Cam. Put your main Cause into the King's Protearong He's loving and most gracious. 'Twill be much Both for your Honour better, and your Cause : For if the Trial of the Law o'er-take ye, You'll part away disgrac’d.
Wol. He tells you rightly.
Queen. Yetell me what ye with for both; my Ruin Is this
Christian Counsel ? Out upon ye, Heav'n is above all yet ; there sits a Judge, That no King can corrupt.
Cam. Your Rage mistakes us.
Queen. The more shame for ye; holy Men I thought ye, Upon my Soul, two reverend Cardinal 'Virtues ; But Cardinal Sins, and hollow Hearts, I fear ye : Mend 'em for Mame, my Lords: Is this your comfort? The Cordial that ye bring a wretched Lady? A Woman lost among ye, laugh'd at, scorn'd? I will not wish ye half my Miseries.
I have more Charity. But say I warnd ye;
Take heed, for Heav'ns fake take heed, lest at once
The burthen of my Sorrows fall upon ye.
Wol. Midam, this is a meer Distraction,
You turn the Good we offer into Envy.
Queen, Ye turn me into nothing. Wo upon ye,
And all such false Professors. Would you have me,
( If you have any Justice, any Pity,
If ye be any thing, but Churchmens Habits)
Put my fick Cause into his Hands that hates me?
Alas, h'as banisid me his Bed already,
His Love too, long ago. I am old, my Lords,
And all the Fellowihip I hold now with him
Is only by Obedience. What can happen
To me, above this wretchedness? All your Studies
Mike me a Curse, like this.
Cam. Your fears are worse.
Queen. Have I liv'd thus long (let me speak my self, Since Virtue finds no Friends) a Wife, a true one? A Woman (I dare say without Vain-glory) Never yet branded with Suspicion ? Have I, with all my full Affections Still met the King? lov'd him next Heav'n, obey'd him? Been, out of fondness, superstitious to him? Almost forgot my Prayers to content him? And am I thus rewarded ? 'tis not well, Lords. B ing me a constant Woman to her Husband, One that ne’er dream'd a Joy, beyond his pleasure: And to that Woman, when she has done moft, Yet will I add an Honour; a great Patience.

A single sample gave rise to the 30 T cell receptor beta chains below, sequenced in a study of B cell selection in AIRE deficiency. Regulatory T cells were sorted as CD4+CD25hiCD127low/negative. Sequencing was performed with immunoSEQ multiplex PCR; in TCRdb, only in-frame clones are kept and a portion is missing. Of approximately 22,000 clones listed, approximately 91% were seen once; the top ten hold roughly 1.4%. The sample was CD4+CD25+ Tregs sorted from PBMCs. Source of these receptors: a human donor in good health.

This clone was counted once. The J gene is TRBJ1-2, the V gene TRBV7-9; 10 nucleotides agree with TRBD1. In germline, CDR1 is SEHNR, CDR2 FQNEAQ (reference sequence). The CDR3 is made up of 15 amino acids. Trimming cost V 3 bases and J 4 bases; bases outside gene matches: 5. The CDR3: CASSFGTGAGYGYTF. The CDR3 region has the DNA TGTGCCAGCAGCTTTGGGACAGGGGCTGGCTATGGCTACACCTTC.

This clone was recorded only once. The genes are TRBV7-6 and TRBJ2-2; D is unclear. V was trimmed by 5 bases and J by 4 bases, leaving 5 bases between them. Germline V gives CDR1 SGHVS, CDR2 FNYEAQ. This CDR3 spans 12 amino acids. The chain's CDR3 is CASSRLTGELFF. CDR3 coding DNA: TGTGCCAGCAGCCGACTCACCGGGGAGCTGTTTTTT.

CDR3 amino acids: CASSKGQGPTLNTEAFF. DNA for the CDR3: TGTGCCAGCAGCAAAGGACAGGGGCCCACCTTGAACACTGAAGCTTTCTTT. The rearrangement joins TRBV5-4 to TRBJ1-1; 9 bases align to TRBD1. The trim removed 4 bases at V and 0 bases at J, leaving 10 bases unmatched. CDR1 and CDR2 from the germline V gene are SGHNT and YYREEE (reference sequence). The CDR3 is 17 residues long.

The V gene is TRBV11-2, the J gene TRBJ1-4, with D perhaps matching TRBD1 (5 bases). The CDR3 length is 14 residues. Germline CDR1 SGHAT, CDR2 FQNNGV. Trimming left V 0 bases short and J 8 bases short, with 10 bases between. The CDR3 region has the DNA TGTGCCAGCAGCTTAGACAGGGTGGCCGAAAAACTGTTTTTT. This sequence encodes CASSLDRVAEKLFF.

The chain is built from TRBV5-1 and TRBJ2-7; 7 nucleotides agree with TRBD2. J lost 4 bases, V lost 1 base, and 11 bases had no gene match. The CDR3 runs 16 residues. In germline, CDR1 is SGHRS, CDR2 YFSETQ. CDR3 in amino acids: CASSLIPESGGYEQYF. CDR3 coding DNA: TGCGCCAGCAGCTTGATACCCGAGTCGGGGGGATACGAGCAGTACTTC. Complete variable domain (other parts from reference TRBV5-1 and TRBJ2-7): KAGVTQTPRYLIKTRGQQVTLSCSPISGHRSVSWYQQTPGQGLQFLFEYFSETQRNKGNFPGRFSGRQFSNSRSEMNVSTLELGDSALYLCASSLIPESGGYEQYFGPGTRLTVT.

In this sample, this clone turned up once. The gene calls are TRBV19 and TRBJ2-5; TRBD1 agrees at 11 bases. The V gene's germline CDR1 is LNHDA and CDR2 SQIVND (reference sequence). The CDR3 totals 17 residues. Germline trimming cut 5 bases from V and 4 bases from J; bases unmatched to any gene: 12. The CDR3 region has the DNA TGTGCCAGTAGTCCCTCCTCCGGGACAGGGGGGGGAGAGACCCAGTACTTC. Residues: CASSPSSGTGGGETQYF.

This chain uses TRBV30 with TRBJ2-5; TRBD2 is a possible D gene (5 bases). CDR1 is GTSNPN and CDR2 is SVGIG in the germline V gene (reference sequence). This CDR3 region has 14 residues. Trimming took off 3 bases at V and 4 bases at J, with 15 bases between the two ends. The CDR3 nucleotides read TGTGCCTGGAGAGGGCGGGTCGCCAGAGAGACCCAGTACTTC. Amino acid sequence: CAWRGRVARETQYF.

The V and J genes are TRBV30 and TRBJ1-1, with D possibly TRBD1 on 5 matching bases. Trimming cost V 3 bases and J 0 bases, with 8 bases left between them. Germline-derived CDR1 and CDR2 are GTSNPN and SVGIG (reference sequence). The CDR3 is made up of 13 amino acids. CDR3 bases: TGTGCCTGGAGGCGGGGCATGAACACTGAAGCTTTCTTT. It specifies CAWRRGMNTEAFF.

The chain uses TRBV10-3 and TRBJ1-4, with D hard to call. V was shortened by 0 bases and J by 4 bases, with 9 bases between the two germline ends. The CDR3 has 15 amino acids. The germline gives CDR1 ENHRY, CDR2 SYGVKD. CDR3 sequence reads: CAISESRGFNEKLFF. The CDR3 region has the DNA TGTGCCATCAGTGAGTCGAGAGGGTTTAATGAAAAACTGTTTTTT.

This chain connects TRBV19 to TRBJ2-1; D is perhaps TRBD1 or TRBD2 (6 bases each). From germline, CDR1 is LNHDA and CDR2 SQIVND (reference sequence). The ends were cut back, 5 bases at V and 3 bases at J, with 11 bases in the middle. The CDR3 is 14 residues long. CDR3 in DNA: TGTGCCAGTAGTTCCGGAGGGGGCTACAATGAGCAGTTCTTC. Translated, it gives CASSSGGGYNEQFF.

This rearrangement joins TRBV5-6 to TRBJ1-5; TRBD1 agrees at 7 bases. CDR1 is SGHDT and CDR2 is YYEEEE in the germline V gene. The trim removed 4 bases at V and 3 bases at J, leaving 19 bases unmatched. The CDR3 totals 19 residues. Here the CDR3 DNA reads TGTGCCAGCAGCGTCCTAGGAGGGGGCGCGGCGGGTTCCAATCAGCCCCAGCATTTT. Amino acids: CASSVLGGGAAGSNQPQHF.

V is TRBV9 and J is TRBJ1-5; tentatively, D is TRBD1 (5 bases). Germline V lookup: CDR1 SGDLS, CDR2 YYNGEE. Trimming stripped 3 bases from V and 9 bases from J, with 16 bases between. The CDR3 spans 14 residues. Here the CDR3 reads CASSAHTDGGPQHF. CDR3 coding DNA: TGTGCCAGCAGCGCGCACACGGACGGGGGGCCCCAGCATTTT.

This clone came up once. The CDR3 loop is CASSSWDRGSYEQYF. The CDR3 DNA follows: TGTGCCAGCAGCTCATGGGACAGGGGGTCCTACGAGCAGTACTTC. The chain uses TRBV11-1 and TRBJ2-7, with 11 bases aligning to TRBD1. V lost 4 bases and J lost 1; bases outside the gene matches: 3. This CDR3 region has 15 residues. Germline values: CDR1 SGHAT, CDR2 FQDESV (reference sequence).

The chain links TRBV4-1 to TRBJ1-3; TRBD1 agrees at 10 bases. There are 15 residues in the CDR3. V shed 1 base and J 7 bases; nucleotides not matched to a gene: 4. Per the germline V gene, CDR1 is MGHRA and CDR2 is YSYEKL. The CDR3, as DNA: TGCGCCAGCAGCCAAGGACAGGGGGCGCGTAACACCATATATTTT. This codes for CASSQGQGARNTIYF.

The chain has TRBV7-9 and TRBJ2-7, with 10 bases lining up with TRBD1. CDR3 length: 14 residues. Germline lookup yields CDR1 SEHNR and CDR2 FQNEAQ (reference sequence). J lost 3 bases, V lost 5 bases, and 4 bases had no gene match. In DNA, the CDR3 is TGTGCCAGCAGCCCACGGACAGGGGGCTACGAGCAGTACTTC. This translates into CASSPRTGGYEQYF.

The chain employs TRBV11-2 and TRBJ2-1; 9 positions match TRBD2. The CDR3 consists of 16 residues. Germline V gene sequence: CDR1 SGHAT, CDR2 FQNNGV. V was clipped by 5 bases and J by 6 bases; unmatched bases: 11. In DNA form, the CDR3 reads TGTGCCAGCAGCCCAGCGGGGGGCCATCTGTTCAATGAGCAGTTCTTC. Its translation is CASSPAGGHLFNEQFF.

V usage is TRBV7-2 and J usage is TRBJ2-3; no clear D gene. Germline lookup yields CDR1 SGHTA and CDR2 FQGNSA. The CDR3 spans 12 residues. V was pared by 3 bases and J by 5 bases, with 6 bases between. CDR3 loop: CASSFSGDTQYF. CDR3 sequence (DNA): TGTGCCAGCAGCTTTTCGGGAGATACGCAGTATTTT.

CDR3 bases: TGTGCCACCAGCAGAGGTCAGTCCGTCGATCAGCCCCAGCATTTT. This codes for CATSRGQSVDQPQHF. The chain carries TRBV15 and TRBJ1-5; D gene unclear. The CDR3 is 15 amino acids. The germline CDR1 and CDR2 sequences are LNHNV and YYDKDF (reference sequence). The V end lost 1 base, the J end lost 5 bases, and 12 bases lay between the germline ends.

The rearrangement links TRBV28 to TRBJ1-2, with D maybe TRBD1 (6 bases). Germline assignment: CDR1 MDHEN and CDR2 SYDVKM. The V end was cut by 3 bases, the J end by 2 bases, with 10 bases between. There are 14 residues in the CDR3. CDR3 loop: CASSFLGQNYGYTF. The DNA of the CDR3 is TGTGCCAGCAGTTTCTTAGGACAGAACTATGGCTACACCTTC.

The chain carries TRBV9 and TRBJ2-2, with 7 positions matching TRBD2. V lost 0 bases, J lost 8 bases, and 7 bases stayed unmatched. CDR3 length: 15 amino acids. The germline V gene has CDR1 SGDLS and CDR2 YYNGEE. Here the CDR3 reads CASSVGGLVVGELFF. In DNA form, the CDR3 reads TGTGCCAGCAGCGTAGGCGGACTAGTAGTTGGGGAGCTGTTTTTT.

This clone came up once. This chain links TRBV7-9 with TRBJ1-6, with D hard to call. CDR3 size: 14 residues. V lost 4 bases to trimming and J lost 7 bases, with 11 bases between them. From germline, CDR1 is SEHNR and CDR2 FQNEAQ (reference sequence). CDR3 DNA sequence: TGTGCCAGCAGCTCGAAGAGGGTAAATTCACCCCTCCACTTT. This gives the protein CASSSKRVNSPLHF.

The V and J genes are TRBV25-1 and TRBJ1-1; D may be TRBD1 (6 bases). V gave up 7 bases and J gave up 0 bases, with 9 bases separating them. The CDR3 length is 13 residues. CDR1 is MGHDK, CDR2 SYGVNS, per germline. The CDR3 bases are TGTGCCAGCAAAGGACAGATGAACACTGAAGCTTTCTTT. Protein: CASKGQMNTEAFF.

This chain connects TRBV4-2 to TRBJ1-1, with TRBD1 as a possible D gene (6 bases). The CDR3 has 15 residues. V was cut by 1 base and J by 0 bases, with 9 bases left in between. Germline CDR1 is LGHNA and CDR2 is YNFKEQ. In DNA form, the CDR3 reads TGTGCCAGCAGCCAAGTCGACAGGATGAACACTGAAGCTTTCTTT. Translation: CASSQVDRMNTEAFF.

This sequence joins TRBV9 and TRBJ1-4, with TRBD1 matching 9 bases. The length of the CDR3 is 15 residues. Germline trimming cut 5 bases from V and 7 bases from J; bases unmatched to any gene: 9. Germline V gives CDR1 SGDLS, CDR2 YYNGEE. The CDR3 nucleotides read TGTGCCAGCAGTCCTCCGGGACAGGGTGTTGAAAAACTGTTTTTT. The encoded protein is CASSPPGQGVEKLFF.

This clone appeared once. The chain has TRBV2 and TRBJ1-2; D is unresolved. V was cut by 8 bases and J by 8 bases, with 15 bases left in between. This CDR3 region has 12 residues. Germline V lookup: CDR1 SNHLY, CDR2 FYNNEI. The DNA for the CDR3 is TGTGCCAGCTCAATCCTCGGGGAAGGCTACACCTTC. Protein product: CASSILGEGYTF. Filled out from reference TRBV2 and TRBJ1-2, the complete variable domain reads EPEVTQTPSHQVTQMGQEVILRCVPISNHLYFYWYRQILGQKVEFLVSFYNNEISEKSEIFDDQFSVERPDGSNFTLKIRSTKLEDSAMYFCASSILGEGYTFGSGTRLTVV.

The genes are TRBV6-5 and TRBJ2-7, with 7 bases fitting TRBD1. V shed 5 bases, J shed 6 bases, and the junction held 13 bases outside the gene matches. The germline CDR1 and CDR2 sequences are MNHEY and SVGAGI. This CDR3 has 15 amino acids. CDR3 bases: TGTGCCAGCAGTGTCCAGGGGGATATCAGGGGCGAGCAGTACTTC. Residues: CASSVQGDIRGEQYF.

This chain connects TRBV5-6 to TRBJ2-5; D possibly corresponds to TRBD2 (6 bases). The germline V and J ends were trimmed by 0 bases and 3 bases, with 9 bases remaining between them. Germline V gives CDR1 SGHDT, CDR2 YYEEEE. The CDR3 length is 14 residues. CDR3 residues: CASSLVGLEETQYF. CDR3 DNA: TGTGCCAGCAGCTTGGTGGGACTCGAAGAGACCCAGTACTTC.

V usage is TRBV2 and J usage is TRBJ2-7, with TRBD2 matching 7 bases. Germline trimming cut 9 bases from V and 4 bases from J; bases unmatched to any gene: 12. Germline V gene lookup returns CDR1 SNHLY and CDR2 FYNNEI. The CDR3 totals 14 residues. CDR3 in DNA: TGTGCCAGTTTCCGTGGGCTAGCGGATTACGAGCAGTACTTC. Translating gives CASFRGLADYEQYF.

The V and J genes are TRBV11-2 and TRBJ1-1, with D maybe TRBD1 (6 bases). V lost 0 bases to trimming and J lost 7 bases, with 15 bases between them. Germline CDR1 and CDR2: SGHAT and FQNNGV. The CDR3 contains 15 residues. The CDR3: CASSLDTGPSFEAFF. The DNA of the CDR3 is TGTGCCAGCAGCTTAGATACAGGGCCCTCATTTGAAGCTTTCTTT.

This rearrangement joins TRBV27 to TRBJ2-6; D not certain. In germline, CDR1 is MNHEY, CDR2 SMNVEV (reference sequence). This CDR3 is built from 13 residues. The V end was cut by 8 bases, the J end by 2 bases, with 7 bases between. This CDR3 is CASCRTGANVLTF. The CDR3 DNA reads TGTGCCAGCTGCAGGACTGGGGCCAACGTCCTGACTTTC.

Wol. Madam, you wander from the good
Queen, My Lord,
I dare not make my self fo guilty,
To give up willingly that noble Title
Your Master wed me to: Nothing but Death
Shall e'er divorce my Dignities.
Wol. Pray, hear me -
Queen. Would I had never trod this English Earth,
Or telt the Flatteries that grow upon it:
Ye have Angels Faces, but Heav'n knows your Hearts.
What shall become of me now! wretched Lady!
I am the most unhappy Woman living.
Alas, poor Wenches, where are now your Fortunes?
[To her Women,
Ship-wrack'd upon a Kingdom, where no. Pity,
No Friends, no Hope, no Kindred weep for me?
Almost no Grave allow'd me? like the Lilly,
That once was Mistress of the Field, and flourishid,
I'll hang my Head, and perish.
Wol. If your Grace
Could but be brought to know our Ends are honest,
You'll feel more comfort. Why should we,good Lady,
Upon what cause wrong you? Alas, our Places,
The way of our Profession is against it;
We are to cure such Sorrows, not to sow 'em.
For goodness fake consider what you do,
How you may hurt your self, ay, utterly
Grow from the King's Acquaintance, by this Carriage.
The Hearts of Princes kiss Obedience,
So much they love it : But to stubborn Spirits,
They (well and grow as terrible as Storms.
I know you have a gentle, noble Temper,
A'Soul as even as a Calm; pray
Those we profess, Peace-makers, Friends and Servants.
Cam. Madam, you'll find it so:
You wrong your Virtues
With thele weak Womens fears. A Noble Spirit,
yours was, P!e into you ever casts
Such doubts as false Coin from it. The King loves you,
Beware you lose it not; for us (if you please
To trust us in your Business) we are ready
To use our utmost Studies in your Service.
Queen. Do what you will, my Lords;
And pray forgive me,
If I have us’d my self unmannerly i
You know I am a Woman, lacking wit
To make a seemly answer to such
Pray do my Service to his Majesty,
He has my Heart yet; and shall have my Prayers
While I shall have my Life. Come, Reverend Fathers,
Bestow your Counsels on me.
Counsels on me. She now begs